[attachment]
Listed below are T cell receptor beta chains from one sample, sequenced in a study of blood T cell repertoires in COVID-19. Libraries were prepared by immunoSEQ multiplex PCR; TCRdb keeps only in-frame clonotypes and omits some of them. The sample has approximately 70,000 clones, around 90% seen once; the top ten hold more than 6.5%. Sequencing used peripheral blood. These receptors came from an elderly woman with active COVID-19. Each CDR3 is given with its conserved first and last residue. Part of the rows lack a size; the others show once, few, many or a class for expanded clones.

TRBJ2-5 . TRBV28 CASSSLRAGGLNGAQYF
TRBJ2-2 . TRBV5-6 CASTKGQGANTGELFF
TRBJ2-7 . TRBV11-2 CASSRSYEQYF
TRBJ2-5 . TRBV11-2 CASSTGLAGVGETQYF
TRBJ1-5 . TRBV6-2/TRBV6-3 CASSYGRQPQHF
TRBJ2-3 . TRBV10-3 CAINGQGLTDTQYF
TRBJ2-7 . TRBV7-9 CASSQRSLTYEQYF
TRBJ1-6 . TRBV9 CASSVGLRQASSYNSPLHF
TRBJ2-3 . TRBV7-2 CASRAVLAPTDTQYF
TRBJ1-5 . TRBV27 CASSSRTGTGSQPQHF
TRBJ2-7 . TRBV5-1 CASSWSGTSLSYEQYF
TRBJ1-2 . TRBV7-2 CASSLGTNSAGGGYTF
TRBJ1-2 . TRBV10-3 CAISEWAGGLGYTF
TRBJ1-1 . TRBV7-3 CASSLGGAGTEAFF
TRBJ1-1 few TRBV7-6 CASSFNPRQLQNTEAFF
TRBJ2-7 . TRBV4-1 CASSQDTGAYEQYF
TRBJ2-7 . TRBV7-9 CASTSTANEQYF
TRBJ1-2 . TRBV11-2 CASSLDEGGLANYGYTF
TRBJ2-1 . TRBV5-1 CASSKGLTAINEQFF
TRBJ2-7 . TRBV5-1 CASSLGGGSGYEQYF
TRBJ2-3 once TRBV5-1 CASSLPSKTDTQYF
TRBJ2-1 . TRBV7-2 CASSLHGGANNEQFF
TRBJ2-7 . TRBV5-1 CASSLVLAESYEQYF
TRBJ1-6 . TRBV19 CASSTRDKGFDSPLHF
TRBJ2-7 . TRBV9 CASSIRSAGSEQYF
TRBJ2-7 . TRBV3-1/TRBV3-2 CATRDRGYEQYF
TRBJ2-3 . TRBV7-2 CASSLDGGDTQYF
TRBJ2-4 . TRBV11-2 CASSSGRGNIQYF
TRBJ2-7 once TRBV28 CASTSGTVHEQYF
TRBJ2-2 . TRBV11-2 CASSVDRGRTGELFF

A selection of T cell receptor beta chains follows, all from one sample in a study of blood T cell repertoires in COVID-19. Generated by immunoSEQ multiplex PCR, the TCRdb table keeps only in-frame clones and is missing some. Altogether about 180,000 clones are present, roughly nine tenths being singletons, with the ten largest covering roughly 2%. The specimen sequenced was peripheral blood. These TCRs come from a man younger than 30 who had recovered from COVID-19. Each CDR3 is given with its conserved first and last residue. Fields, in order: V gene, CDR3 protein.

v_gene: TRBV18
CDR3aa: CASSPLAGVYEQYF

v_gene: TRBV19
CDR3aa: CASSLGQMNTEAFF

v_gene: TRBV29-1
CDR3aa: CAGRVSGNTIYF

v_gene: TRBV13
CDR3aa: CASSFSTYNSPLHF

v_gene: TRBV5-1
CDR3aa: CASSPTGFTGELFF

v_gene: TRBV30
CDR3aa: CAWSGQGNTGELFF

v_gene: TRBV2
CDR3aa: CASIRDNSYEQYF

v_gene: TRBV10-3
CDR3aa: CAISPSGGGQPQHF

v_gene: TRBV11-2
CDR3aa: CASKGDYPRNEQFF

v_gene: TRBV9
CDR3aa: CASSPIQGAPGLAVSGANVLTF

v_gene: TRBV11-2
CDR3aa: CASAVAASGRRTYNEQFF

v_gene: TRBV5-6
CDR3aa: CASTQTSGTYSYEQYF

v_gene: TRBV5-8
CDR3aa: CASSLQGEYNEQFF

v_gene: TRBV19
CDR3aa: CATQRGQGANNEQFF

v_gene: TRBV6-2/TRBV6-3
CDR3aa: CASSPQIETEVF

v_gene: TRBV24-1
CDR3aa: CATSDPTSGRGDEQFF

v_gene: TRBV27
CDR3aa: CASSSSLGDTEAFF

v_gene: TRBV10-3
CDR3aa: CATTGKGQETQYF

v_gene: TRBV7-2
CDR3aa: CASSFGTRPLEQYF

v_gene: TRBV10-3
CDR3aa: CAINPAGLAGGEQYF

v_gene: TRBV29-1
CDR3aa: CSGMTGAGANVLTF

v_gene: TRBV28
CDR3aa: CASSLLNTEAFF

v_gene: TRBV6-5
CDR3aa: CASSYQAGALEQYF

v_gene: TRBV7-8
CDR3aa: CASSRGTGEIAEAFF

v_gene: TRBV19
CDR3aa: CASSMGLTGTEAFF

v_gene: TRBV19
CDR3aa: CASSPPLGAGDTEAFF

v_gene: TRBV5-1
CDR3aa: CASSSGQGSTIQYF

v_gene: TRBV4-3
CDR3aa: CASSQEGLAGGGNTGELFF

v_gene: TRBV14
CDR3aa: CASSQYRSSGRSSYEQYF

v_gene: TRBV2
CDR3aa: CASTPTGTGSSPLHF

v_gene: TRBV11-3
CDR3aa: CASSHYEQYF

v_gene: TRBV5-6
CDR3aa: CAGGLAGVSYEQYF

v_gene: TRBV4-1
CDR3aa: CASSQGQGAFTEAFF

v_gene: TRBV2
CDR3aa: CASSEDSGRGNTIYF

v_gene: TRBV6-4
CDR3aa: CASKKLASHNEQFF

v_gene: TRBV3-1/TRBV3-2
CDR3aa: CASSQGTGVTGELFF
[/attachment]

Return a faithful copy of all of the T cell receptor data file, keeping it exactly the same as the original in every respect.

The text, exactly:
Listed below are T cell receptor beta chains from one sample, sequenced in a study of blood T cell repertoires in COVID-19. Libraries were prepared by immunoSEQ multiplex PCR; TCRdb keeps only in-frame clonotypes and omits some of them. The sample has approximately 70,000 clones, around 90% seen once; the top ten hold more than 6.5%. Sequencing used peripheral blood. These receptors came from an elderly woman with active COVID-19. Each CDR3 is given with its conserved first and last residue. Part of the rows lack a size; the others show once, few, many or a class for expanded clones.

TRBJ2-5 . TRBV28 CASSSLRAGGLNGAQYF
TRBJ2-2 . TRBV5-6 CASTKGQGANTGELFF
TRBJ2-7 . TRBV11-2 CASSRSYEQYF
TRBJ2-5 . TRBV11-2 CASSTGLAGVGETQYF
TRBJ1-5 . TRBV6-2/TRBV6-3 CASSYGRQPQHF
TRBJ2-3 . TRBV10-3 CAINGQGLTDTQYF
TRBJ2-7 . TRBV7-9 CASSQRSLTYEQYF
TRBJ1-6 . TRBV9 CASSVGLRQASSYNSPLHF
TRBJ2-3 . TRBV7-2 CASRAVLAPTDTQYF
TRBJ1-5 . TRBV27 CASSSRTGTGSQPQHF
TRBJ2-7 . TRBV5-1 CASSWSGTSLSYEQYF
TRBJ1-2 . TRBV7-2 CASSLGTNSAGGGYTF
TRBJ1-2 . TRBV10-3 CAISEWAGGLGYTF
TRBJ1-1 . TRBV7-3 CASSLGGAGTEAFF
TRBJ1-1 few TRBV7-6 CASSFNPRQLQNTEAFF
TRBJ2-7 . TRBV4-1 CASSQDTGAYEQYF
TRBJ2-7 . TRBV7-9 CASTSTANEQYF
TRBJ1-2 . TRBV11-2 CASSLDEGGLANYGYTF
TRBJ2-1 . TRBV5-1 CASSKGLTAINEQFF
TRBJ2-7 . TRBV5-1 CASSLGGGSGYEQYF
TRBJ2-3 once TRBV5-1 CASSLPSKTDTQYF
TRBJ2-1 . TRBV7-2 CASSLHGGANNEQFF
TRBJ2-7 . TRBV5-1 CASSLVLAESYEQYF
TRBJ1-6 . TRBV19 CASSTRDKGFDSPLHF
TRBJ2-7 . TRBV9 CASSIRSAGSEQYF
TRBJ2-7 . TRBV3-1/TRBV3-2 CATRDRGYEQYF
TRBJ2-3 . TRBV7-2 CASSLDGGDTQYF
TRBJ2-4 . TRBV11-2 CASSSGRGNIQYF
TRBJ2-7 once TRBV28 CASTSGTVHEQYF
TRBJ2-2 . TRBV11-2 CASSVDRGRTGELFF

A selection of T cell receptor beta chains follows, all from one sample in a study of blood T cell repertoires in COVID-19. Generated by immunoSEQ multiplex PCR, the TCRdb table keeps only in-frame clones and is missing some. Altogether about 180,000 clones are present, roughly nine tenths being singletons, with the ten largest covering roughly 2%. The specimen sequenced was peripheral blood. These TCRs come from a man younger than 30 who had recovered from COVID-19. Each CDR3 is given with its conserved first and last residue. Fields, in order: V gene, CDR3 protein.

v_gene: TRBV18
CDR3aa: CASSPLAGVYEQYF

v_gene: TRBV19
CDR3aa: CASSLGQMNTEAFF

v_gene: TRBV29-1
CDR3aa: CAGRVSGNTIYF

v_gene: TRBV13
CDR3aa: CASSFSTYNSPLHF

v_gene: TRBV5-1
CDR3aa: CASSPTGFTGELFF

v_gene: TRBV30
CDR3aa: CAWSGQGNTGELFF

v_gene: TRBV2
CDR3aa: CASIRDNSYEQYF

v_gene: TRBV10-3
CDR3aa: CAISPSGGGQPQHF

v_gene: TRBV11-2
CDR3aa: CASKGDYPRNEQFF

v_gene: TRBV9
CDR3aa: CASSPIQGAPGLAVSGANVLTF

v_gene: TRBV11-2
CDR3aa: CASAVAASGRRTYNEQFF

v_gene: TRBV5-6
CDR3aa: CASTQTSGTYSYEQYF

v_gene: TRBV5-8
CDR3aa: CASSLQGEYNEQFF

v_gene: TRBV19
CDR3aa: CATQRGQGANNEQFF

v_gene: TRBV6-2/TRBV6-3
CDR3aa: CASSPQIETEVF

v_gene: TRBV24-1
CDR3aa: CATSDPTSGRGDEQFF

v_gene: TRBV27
CDR3aa: CASSSSLGDTEAFF

v_gene: TRBV10-3
CDR3aa: CATTGKGQETQYF

v_gene: TRBV7-2
CDR3aa: CASSFGTRPLEQYF

v_gene: TRBV10-3
CDR3aa: CAINPAGLAGGEQYF

v_gene: TRBV29-1
CDR3aa: CSGMTGAGANVLTF

v_gene: TRBV28
CDR3aa: CASSLLNTEAFF

v_gene: TRBV6-5
CDR3aa: CASSYQAGALEQYF

v_gene: TRBV7-8
CDR3aa: CASSRGTGEIAEAFF

v_gene: TRBV19
CDR3aa: CASSMGLTGTEAFF

v_gene: TRBV19
CDR3aa: CASSPPLGAGDTEAFF

v_gene: TRBV5-1
CDR3aa: CASSSGQGSTIQYF

v_gene: TRBV4-3
CDR3aa: CASSQEGLAGGGNTGELFF

v_gene: TRBV14
CDR3aa: CASSQYRSSGRSSYEQYF

v_gene: TRBV2
CDR3aa: CASTPTGTGSSPLHF

v_gene: TRBV11-3
CDR3aa: CASSHYEQYF

v_gene: TRBV5-6
CDR3aa: CAGGLAGVSYEQYF

v_gene: TRBV4-1
CDR3aa: CASSQGQGAFTEAFF

v_gene: TRBV2
CDR3aa: CASSEDSGRGNTIYF

v_gene: TRBV6-4
CDR3aa: CASKKLASHNEQFF

v_gene: TRBV3-1/TRBV3-2
CDR3aa: CASSQGTGVTGELFF